Bulman Elementary Exhibit

On display now – highlights from Bulman Elementary School.

During the 1940s and 1950s, enrollment in Redford Union Schools increased significantly. In 1945, the school board purchased a lot from B. E. Taylor, and began construction on a four-room school house in 1948. At its June 1948 meeting, the school board voted to name the new school after Hubert B. Bulman, a board member from 1929-1948.

Hubert Bulman was born in Pennsylvania about 1880 to Ruben Bulman and Lucy Stockhans. He was stationed in Manilla during the Philippine-American War. In 1906, he married Katherine Steinmetz in Milwaukee, Wisconsin. At the time of the 1910 census, he and Katherine lived in Detroit and he was working as a tire builder in the rubber works industry.

By 1918, Bulman had joined the railroad industry. He worked for the Michigan Central Railroad at the infamous Michigan Central Depot in Detroit, under Division Superintendent R.B. Turney.

Fun fact: Bulman, along with fellow railroad worker Clarence B. Bowling, held a patent for a dental floss holder (U.S. Patent no. 1,623,231), issued in 1927. The device was similar to floss picks on the market today.


Hubert died in 1953 and Katherine died in 1972. Both are interred at Grand Lawn Cemetery.

Bulman Elementary underwent multiple additions in the 1950s. The school was torn down in 2012 after years of declining enrollment in the district.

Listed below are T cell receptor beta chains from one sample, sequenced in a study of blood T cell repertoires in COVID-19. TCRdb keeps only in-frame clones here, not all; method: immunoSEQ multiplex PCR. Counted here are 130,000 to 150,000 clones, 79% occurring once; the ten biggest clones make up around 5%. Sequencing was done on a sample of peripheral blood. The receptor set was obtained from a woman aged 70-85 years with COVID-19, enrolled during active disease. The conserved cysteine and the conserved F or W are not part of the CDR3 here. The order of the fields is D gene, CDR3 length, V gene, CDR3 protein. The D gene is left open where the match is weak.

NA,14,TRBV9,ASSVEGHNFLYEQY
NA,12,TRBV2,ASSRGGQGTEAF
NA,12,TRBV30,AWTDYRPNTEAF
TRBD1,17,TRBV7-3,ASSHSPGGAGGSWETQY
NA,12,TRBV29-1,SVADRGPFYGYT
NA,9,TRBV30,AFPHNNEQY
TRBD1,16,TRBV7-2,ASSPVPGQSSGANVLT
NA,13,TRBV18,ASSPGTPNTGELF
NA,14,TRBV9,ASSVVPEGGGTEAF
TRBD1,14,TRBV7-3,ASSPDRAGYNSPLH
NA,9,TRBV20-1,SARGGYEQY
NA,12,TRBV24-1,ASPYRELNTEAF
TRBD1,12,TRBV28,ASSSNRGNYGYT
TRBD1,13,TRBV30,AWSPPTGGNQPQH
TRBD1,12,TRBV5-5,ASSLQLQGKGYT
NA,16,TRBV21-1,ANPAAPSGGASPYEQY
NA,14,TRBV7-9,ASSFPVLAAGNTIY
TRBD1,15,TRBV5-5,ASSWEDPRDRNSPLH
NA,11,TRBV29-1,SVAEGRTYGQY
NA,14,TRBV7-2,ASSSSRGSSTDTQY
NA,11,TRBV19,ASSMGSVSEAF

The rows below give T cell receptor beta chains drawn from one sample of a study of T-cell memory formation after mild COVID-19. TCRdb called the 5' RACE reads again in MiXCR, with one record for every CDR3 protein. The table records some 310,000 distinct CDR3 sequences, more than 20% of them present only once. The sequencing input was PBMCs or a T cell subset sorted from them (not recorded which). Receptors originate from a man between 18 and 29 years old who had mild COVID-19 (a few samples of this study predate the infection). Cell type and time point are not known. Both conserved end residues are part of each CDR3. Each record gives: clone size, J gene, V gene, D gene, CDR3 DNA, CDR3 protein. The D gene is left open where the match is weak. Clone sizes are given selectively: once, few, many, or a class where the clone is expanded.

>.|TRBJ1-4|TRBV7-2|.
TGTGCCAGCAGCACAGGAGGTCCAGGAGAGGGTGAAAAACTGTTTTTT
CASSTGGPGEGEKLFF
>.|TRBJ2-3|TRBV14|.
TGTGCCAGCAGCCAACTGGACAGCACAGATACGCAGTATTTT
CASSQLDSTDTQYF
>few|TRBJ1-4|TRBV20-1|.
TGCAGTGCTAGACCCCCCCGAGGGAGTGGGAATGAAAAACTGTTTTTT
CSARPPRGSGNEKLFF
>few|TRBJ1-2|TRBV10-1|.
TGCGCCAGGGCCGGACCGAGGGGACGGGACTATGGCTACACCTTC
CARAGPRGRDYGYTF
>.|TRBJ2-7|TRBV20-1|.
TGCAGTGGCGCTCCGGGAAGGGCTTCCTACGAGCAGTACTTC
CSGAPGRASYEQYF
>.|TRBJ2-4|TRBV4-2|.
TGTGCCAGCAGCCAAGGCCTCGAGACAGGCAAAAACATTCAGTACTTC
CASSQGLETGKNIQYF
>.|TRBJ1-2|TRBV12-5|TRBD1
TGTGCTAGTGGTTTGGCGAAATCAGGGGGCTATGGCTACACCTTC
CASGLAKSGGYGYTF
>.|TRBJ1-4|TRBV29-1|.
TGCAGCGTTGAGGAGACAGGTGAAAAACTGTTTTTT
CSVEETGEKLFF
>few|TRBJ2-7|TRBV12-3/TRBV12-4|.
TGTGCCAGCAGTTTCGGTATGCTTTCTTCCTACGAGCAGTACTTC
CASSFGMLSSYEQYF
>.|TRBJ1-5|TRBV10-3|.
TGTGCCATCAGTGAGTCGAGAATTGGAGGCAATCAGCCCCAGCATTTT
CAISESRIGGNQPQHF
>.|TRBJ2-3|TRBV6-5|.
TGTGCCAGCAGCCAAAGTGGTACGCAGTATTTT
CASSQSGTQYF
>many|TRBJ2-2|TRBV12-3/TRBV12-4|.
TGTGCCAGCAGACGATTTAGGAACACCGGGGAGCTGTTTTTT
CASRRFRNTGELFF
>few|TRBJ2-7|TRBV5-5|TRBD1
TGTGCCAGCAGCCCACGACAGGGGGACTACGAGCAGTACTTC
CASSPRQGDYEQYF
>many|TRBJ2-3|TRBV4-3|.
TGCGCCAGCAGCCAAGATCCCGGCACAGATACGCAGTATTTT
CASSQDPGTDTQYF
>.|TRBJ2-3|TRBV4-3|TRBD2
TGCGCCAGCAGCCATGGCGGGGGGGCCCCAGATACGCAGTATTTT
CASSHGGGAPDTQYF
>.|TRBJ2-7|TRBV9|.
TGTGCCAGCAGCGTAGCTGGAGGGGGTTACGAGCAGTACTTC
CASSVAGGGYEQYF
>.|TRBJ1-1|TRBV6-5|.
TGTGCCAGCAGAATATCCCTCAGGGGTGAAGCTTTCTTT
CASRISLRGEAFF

Bulman Gymnasium/Cafeteria during final open house, 2011
Bulman gymnasium/cafeteria during final open house, 2011

Our exhibit on Bulman Elementary is on display now. We have documents, artifacts, and lots of photographs. For more on Redford Union Schools, check out Lyle C. Kinsey’s history of the district, Redford Union Schools, 1842-1989, available at the commission. Also stay tuned for future exhibits and blog posts about other schools in Redford!

This post was written by Stefanie Caloia, a member of the Redford Township Historical Commission from 2014 to 2019.


2 thoughts on “Hubert B. Bulman & Bulman Elementary School

  1. Finally thought to look up “who was Bulman” and what happened to Bulman Elementary School. Well, now I know something I didn’t. In the ’60s, I attended K and 3&4th grades there moving between Mi and Co. Those were better times in my life (though obviously, that is the less tumultuous period of childhood). I can only think of a couple of bad memories, I felt the Co schools were far less pleasant, frankly.

    Anyway, I eventually ended up doing as a career scientist (biotechnology) working in Japan.


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